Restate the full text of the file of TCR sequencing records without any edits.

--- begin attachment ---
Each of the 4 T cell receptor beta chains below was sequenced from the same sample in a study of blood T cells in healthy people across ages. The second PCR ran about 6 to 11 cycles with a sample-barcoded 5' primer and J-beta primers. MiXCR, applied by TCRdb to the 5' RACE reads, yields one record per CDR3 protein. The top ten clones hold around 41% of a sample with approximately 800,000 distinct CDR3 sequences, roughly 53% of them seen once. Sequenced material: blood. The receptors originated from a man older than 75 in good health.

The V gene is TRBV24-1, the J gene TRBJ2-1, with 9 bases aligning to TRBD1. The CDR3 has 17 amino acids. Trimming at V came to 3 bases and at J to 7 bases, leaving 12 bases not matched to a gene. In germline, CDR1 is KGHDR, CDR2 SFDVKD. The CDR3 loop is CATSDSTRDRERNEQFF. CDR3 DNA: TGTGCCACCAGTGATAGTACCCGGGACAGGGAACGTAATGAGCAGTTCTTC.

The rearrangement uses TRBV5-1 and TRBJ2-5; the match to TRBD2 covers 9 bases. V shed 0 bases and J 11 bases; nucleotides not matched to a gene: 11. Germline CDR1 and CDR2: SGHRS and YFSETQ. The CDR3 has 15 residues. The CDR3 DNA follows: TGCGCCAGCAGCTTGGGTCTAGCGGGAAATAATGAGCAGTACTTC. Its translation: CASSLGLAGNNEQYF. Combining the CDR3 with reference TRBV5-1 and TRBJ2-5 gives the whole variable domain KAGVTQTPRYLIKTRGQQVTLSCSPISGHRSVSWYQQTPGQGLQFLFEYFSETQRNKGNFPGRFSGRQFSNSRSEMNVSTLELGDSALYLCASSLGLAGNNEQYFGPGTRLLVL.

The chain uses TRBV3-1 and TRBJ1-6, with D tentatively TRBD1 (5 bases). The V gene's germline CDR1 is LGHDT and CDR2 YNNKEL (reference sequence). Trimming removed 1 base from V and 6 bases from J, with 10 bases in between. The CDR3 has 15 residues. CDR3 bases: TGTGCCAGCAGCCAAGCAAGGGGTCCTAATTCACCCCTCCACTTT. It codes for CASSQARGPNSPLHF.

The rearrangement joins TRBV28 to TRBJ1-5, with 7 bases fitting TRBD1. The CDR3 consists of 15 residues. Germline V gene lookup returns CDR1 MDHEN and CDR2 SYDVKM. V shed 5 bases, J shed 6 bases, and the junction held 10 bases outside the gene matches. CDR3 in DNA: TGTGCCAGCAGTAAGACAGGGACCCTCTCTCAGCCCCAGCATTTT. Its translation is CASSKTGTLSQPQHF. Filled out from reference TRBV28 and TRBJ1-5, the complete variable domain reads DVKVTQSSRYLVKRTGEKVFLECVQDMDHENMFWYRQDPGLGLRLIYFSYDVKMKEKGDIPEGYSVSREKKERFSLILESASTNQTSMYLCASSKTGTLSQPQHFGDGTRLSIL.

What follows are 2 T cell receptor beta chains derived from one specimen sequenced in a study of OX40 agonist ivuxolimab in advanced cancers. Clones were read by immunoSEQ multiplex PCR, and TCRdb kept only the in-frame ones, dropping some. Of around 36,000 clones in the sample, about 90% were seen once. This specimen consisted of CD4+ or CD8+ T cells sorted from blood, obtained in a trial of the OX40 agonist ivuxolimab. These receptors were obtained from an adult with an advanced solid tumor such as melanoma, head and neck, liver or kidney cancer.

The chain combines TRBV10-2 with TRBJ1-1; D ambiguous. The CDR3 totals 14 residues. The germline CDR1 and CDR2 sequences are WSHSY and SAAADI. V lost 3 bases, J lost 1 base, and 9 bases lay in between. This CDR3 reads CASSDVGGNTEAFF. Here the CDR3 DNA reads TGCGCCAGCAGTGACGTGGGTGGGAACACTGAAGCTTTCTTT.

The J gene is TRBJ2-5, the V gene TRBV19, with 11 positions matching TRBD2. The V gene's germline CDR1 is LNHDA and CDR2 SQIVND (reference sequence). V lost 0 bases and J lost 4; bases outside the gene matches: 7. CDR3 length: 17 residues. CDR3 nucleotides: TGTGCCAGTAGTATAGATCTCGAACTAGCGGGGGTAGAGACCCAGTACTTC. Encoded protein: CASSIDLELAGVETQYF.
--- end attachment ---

Each of the 4 T cell receptor beta chains below was sequenced from the same sample in a study of blood T cells in healthy people across ages. The second PCR ran about 6 to 11 cycles with a sample-barcoded 5' primer and J-beta primers. MiXCR, applied by TCRdb to the 5' RACE reads, yields one record per CDR3 protein. The top ten clones hold around 41% of a sample with approximately 800,000 distinct CDR3 sequences, roughly 53% of them seen once. Sequenced material: blood. The receptors originated from a man older than 75 in good health.

The V gene is TRBV24-1, the J gene TRBJ2-1, with 9 bases aligning to TRBD1. The CDR3 has 17 amino acids. Trimming at V came to 3 bases and at J to 7 bases, leaving 12 bases not matched to a gene. In germline, CDR1 is KGHDR, CDR2 SFDVKD. The CDR3 loop is CATSDSTRDRERNEQFF. CDR3 DNA: TGTGCCACCAGTGATAGTACCCGGGACAGGGAACGTAATGAGCAGTTCTTC.

The rearrangement uses TRBV5-1 and TRBJ2-5; the match to TRBD2 covers 9 bases. V shed 0 bases and J 11 bases; nucleotides not matched to a gene: 11. Germline CDR1 and CDR2: SGHRS and YFSETQ. The CDR3 has 15 residues. The CDR3 DNA follows: TGCGCCAGCAGCTTGGGTCTAGCGGGAAATAATGAGCAGTACTTC. Its translation: CASSLGLAGNNEQYF. Combining the CDR3 with reference TRBV5-1 and TRBJ2-5 gives the whole variable domain KAGVTQTPRYLIKTRGQQVTLSCSPISGHRSVSWYQQTPGQGLQFLFEYFSETQRNKGNFPGRFSGRQFSNSRSEMNVSTLELGDSALYLCASSLGLAGNNEQYFGPGTRLLVL.

The chain uses TRBV3-1 and TRBJ1-6, with D tentatively TRBD1 (5 bases). The V gene's germline CDR1 is LGHDT and CDR2 YNNKEL (reference sequence). Trimming removed 1 base from V and 6 bases from J, with 10 bases in between. The CDR3 has 15 residues. CDR3 bases: TGTGCCAGCAGCCAAGCAAGGGGTCCTAATTCACCCCTCCACTTT. It codes for CASSQARGPNSPLHF.

The rearrangement joins TRBV28 to TRBJ1-5, with 7 bases fitting TRBD1. The CDR3 consists of 15 residues. Germline V gene lookup returns CDR1 MDHEN and CDR2 SYDVKM. V shed 5 bases, J shed 6 bases, and the junction held 10 bases outside the gene matches. CDR3 in DNA: TGTGCCAGCAGTAAGACAGGGACCCTCTCTCAGCCCCAGCATTTT. Its translation is CASSKTGTLSQPQHF. Filled out from reference TRBV28 and TRBJ1-5, the complete variable domain reads DVKVTQSSRYLVKRTGEKVFLECVQDMDHENMFWYRQDPGLGLRLIYFSYDVKMKEKGDIPEGYSVSREKKERFSLILESASTNQTSMYLCASSKTGTLSQPQHFGDGTRLSIL.

What follows are 2 T cell receptor beta chains derived from one specimen sequenced in a study of OX40 agonist ivuxolimab in advanced cancers. Clones were read by immunoSEQ multiplex PCR, and TCRdb kept only the in-frame ones, dropping some. Of around 36,000 clones in the sample, about 90% were seen once. This specimen consisted of CD4+ or CD8+ T cells sorted from blood, obtained in a trial of the OX40 agonist ivuxolimab. These receptors were obtained from an adult with an advanced solid tumor such as melanoma, head and neck, liver or kidney cancer.

The chain combines TRBV10-2 with TRBJ1-1; D ambiguous. The CDR3 totals 14 residues. The germline CDR1 and CDR2 sequences are WSHSY and SAAADI. V lost 3 bases, J lost 1 base, and 9 bases lay in between. This CDR3 reads CASSDVGGNTEAFF. Here the CDR3 DNA reads TGCGCCAGCAGTGACGTGGGTGGGAACACTGAAGCTTTCTTT.

The J gene is TRBJ2-5, the V gene TRBV19, with 11 positions matching TRBD2. The V gene's germline CDR1 is LNHDA and CDR2 SQIVND (reference sequence). V lost 0 bases and J lost 4; bases outside the gene matches: 7. CDR3 length: 17 residues. CDR3 nucleotides: TGTGCCAGTAGTATAGATCTCGAACTAGCGGGGGTAGAGACCCAGTACTTC. Encoded protein: CASSIDLELAGVETQYF.